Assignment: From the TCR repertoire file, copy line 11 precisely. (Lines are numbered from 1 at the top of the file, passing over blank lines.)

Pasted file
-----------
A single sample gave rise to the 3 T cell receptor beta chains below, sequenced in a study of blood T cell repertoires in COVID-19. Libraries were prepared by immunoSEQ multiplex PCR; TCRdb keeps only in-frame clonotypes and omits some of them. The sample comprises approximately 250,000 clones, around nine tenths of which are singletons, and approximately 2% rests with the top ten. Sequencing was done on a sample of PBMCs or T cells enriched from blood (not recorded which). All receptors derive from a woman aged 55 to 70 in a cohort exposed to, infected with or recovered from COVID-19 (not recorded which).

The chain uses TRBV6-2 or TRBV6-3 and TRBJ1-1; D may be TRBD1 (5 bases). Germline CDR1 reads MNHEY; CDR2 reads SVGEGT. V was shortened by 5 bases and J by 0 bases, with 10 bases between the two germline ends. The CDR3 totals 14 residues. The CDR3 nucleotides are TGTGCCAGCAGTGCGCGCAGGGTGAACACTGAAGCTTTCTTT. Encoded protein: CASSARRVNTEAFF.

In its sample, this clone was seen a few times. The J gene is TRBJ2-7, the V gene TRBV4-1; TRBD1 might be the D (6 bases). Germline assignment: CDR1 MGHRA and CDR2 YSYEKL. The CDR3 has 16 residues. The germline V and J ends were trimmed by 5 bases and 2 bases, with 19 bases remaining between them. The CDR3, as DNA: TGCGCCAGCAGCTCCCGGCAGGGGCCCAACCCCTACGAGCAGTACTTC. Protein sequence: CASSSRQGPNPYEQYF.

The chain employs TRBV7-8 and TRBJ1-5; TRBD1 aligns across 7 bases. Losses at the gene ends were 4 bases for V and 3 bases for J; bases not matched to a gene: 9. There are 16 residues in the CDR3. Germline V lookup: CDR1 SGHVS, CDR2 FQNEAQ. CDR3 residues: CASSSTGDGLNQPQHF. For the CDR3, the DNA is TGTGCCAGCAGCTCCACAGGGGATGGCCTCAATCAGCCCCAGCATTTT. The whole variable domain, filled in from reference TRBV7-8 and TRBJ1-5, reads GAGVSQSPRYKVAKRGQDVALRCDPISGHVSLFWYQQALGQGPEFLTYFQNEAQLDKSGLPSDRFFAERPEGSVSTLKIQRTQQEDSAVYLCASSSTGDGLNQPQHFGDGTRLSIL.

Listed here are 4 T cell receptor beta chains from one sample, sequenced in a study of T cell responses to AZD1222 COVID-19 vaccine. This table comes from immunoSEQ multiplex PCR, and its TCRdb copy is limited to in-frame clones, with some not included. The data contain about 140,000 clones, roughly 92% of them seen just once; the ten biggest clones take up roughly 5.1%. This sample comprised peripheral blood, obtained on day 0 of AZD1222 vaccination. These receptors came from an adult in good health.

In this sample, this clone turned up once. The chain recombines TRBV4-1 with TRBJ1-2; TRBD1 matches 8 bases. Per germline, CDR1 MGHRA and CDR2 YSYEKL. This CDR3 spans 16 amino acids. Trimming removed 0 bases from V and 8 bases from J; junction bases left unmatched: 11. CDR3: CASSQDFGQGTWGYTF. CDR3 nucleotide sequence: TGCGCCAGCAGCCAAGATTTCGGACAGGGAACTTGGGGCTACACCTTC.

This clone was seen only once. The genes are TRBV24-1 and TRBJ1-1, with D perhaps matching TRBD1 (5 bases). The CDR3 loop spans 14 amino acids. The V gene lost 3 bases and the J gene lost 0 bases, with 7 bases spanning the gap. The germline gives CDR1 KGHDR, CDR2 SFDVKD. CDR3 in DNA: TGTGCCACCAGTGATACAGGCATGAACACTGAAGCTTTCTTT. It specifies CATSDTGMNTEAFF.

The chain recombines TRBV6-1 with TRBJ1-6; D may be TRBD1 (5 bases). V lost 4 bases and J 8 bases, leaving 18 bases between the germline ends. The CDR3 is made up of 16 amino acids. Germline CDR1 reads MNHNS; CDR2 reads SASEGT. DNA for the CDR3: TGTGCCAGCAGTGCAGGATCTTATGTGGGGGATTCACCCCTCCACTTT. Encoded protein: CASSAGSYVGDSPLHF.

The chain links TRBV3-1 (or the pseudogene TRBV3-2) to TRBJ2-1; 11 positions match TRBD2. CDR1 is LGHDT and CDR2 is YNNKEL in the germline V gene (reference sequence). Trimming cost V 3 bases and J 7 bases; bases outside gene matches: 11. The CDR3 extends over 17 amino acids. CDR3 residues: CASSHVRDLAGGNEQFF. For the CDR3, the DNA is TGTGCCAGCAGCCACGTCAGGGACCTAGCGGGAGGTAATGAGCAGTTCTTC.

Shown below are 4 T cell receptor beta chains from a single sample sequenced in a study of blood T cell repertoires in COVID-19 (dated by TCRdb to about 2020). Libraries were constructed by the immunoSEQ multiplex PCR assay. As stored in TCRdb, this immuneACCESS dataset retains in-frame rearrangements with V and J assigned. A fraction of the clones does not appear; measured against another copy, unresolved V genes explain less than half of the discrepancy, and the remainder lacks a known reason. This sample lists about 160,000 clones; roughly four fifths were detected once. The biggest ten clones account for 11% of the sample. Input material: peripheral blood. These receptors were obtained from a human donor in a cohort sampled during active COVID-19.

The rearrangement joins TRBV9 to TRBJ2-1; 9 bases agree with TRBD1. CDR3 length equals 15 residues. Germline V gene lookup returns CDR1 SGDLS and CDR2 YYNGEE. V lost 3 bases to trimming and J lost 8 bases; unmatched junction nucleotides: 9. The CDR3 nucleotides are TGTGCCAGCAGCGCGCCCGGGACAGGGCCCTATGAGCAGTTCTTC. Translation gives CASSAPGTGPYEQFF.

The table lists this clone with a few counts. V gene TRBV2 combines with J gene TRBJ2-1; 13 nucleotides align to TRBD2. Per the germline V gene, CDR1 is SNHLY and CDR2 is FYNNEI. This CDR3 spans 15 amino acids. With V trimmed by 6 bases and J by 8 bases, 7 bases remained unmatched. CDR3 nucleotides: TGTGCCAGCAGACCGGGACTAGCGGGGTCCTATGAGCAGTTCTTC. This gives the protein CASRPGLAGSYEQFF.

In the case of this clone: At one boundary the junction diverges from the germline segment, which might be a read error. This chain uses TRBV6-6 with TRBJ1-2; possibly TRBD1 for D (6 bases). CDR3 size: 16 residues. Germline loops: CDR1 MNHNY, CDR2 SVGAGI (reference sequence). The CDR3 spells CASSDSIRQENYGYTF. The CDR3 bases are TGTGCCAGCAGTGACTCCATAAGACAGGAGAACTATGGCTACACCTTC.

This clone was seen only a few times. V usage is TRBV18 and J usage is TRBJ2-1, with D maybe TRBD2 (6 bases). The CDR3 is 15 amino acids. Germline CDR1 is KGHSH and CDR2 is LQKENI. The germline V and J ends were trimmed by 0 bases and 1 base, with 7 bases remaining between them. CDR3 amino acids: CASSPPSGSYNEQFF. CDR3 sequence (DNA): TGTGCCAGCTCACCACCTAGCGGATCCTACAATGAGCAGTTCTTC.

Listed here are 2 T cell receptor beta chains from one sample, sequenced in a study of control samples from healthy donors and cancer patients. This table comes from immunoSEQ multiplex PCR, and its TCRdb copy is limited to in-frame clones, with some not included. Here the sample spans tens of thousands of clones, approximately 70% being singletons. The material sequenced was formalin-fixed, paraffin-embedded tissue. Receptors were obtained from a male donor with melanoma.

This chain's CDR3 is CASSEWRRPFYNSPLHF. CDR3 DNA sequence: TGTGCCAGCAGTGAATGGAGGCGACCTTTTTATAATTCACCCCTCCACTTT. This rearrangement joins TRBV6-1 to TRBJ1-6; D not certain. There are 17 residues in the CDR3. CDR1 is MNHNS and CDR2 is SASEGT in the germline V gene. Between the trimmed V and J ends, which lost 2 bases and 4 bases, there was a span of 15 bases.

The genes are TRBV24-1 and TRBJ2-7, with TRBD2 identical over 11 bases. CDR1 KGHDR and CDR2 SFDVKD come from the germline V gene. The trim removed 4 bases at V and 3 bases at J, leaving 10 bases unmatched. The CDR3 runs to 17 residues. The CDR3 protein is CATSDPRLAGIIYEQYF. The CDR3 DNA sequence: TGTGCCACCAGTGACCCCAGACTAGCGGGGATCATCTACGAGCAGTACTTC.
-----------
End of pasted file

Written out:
The rearrangement joins TRBV9 to TRBJ2-1; 9 bases agree with TRBD1. CDR3 length equals 15 residues. Germline V gene lookup returns CDR1 SGDLS and CDR2 YYNGEE. V lost 3 bases to trimming and J lost 8 bases; unmatched junction nucleotides: 9. The CDR3 nucleotides are TGTGCCAGCAGCGCGCCCGGGACAGGGCCCTATGAGCAGTTCTTC. Translation gives CASSAPGTGPYEQFF.